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J.R. Armstrong, M.D. Davis, R.P. Danis, Jr, R. Klein, B.E. Klein, L.–Y. Lee, J. Elledge, J. Whitehead, Age–Related Eye Diseases Study Group; Reticular Drusen as a Baseline Risk Factor for Progression to Advanced AMD in AREDS . Invest. Ophthalmol. Vis. Sci. 2005;46(13):220.
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© ARVO (1962-2015); The Authors (2016-present)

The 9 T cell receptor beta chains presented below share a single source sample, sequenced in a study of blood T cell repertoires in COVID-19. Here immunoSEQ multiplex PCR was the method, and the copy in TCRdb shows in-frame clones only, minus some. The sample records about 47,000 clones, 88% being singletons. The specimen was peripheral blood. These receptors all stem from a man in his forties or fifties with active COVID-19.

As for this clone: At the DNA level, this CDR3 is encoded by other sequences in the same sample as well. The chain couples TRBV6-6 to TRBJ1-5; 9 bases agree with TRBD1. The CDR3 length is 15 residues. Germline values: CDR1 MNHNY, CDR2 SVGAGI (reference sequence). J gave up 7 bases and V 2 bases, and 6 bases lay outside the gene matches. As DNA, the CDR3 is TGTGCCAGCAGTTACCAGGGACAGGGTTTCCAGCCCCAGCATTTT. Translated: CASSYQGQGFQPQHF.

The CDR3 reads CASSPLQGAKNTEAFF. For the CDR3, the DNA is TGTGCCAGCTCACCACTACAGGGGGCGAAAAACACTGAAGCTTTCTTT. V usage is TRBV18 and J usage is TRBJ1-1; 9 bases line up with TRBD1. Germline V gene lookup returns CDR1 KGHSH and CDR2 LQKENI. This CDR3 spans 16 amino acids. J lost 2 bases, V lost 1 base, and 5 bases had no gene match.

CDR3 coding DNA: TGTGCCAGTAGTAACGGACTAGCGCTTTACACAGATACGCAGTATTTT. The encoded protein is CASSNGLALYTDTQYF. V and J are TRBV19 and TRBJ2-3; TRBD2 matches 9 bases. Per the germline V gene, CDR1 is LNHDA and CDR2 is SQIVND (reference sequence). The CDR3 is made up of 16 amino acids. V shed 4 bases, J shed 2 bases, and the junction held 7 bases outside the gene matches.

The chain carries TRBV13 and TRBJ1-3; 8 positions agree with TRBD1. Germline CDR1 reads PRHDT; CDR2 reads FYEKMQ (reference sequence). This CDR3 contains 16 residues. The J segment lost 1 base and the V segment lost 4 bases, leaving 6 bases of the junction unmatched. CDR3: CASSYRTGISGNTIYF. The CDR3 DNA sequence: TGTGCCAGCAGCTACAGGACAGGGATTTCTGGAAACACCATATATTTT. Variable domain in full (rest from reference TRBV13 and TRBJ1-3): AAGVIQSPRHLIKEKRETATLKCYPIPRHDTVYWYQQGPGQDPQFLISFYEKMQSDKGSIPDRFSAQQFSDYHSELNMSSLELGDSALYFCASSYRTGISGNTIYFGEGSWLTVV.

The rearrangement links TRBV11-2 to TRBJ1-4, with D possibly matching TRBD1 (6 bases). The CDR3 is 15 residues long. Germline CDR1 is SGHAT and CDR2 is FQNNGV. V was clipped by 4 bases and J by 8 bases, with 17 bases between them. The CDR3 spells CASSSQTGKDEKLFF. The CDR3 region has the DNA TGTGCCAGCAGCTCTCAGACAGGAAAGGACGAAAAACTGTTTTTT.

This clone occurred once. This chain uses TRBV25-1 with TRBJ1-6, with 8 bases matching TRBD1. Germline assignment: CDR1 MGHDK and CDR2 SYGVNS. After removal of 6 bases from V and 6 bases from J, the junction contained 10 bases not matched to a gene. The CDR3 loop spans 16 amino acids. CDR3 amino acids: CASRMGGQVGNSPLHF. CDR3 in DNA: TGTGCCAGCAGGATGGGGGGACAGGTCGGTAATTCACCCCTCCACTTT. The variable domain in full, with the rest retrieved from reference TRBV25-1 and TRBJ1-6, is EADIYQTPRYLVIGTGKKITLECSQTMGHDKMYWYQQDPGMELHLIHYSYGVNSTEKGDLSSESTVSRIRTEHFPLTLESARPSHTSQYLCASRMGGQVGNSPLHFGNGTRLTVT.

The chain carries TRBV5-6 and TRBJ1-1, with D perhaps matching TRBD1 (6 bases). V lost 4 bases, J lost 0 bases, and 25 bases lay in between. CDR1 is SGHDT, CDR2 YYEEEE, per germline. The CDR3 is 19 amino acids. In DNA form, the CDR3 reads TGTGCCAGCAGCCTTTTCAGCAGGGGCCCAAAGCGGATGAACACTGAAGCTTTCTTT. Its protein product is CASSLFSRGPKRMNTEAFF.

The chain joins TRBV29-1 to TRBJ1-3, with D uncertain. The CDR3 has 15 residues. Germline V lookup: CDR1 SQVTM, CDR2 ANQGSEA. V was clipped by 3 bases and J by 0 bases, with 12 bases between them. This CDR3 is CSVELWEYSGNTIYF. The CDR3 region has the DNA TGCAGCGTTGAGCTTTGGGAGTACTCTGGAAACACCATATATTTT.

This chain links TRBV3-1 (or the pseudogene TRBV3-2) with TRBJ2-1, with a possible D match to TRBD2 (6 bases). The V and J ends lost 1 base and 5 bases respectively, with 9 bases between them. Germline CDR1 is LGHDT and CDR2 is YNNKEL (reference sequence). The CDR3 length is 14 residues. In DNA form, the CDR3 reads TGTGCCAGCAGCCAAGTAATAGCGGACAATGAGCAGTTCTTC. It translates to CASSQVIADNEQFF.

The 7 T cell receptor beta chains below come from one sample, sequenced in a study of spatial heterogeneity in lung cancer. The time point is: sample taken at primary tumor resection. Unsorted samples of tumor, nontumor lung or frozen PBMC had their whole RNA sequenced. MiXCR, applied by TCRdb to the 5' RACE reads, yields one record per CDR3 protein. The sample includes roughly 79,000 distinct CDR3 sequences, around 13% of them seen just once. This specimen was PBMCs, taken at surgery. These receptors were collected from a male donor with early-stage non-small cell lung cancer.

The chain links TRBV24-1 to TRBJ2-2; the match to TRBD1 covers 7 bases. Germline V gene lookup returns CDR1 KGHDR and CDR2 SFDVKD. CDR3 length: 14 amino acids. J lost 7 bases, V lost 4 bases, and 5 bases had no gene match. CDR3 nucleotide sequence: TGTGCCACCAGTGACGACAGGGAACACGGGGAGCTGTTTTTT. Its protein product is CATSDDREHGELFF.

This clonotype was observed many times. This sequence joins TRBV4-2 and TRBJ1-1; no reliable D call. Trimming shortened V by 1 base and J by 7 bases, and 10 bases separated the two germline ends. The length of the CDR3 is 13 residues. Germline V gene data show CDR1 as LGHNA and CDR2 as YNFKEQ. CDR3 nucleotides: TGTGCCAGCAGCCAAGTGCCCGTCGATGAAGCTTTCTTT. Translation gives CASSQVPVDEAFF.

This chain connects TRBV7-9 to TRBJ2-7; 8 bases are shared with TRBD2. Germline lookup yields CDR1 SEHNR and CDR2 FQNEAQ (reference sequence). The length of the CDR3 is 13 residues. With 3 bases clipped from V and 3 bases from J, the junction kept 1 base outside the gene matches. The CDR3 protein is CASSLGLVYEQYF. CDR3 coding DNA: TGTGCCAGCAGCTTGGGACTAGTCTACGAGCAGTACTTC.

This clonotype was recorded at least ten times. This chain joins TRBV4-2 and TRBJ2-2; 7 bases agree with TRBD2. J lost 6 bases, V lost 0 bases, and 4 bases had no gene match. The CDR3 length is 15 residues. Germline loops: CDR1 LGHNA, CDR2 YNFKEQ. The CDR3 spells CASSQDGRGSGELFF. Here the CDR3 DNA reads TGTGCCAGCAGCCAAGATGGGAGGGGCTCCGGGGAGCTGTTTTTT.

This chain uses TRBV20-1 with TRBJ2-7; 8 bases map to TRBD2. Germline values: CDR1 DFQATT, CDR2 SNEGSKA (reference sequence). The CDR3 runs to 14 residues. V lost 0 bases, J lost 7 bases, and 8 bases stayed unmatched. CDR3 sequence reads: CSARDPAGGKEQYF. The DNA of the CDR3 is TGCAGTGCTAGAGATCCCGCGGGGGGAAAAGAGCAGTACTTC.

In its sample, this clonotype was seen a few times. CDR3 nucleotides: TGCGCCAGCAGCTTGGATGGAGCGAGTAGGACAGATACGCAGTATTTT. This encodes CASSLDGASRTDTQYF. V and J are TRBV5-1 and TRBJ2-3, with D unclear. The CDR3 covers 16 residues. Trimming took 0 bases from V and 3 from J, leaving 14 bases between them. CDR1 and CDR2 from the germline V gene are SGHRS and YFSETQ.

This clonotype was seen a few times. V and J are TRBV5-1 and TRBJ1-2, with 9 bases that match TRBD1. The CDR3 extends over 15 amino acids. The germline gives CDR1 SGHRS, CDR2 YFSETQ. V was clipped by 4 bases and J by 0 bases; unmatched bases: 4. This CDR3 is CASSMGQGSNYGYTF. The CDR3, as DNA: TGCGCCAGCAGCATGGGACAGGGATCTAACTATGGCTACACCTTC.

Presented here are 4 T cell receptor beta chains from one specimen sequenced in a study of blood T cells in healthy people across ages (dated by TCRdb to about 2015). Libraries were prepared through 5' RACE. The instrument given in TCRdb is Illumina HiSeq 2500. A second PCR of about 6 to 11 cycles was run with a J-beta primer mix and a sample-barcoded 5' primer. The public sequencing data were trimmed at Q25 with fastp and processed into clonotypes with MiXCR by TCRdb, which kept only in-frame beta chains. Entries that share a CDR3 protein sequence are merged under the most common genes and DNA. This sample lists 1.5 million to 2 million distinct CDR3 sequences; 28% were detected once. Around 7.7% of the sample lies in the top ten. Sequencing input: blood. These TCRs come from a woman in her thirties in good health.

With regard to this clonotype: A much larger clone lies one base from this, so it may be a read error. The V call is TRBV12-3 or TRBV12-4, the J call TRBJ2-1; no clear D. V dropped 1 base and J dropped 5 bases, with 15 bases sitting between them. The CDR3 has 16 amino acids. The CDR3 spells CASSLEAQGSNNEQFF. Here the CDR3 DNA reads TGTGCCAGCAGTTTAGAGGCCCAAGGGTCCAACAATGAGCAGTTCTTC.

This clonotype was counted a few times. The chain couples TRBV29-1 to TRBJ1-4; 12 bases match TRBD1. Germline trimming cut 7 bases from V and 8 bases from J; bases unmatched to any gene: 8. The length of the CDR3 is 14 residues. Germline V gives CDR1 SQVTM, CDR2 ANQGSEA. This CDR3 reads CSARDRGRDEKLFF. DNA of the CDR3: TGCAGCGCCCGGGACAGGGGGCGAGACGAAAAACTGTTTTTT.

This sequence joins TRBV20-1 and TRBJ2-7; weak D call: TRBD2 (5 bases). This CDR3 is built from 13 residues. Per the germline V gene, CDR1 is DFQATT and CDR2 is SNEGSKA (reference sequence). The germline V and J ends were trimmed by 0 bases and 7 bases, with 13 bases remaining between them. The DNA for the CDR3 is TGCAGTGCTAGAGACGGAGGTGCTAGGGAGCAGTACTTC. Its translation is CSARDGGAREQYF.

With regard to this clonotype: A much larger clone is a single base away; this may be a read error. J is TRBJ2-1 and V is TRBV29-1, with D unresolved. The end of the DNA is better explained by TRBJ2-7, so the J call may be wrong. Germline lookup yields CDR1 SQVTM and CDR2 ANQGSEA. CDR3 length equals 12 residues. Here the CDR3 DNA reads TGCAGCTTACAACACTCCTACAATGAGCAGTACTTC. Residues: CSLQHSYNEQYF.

Purpose: To assess the clinical course of eyes with reticular drusen at baseline in the Age–Related Eye Diseases Study (AREDS). Methods: Reticular drusen have historically been considered a risk factor for progression to advanced AMD. We compared progression rates between eyes with and without this finding in eyes at high–risk for progression to advanced AMD (within steps 6–9 of the AREDS AMD scale – generally eyes with large drusen, with and without pigment changes). In addition, we identified 24 such eyes from two of the 11 AREDS clinics and specifically reviewed all available photographs from these eyes for the presence and extent of ordinary drusen, calcified drusen, pigment abnormalities, and for location and persistence of reticular drusen, looking for trends in phenotypic progression. Results: Among the 1223 eyes in AREDS with grades of levels 6–9 at baseline and having 5 years follow–up, 86 (7%) had definite reticular drusen. Among these 86 eyes, 43 (50%) progressed to advanced AMD, 29% to neoAMD and 36% to GA (15% had both). In the comparison group of 1137 eyes in levels 6–9 without reticular drusen, 551 (45%) progressed, 27% to neoAMD and 27% to GA (9% had both). Conclusions: In eyes with large drusen and pigment changes, those with reticular drusen had a minimally higher rate of progression to advanced AMD, chiefly due to possibly higher incidence of GA. No unique findings related to progression were found in this review of cases.
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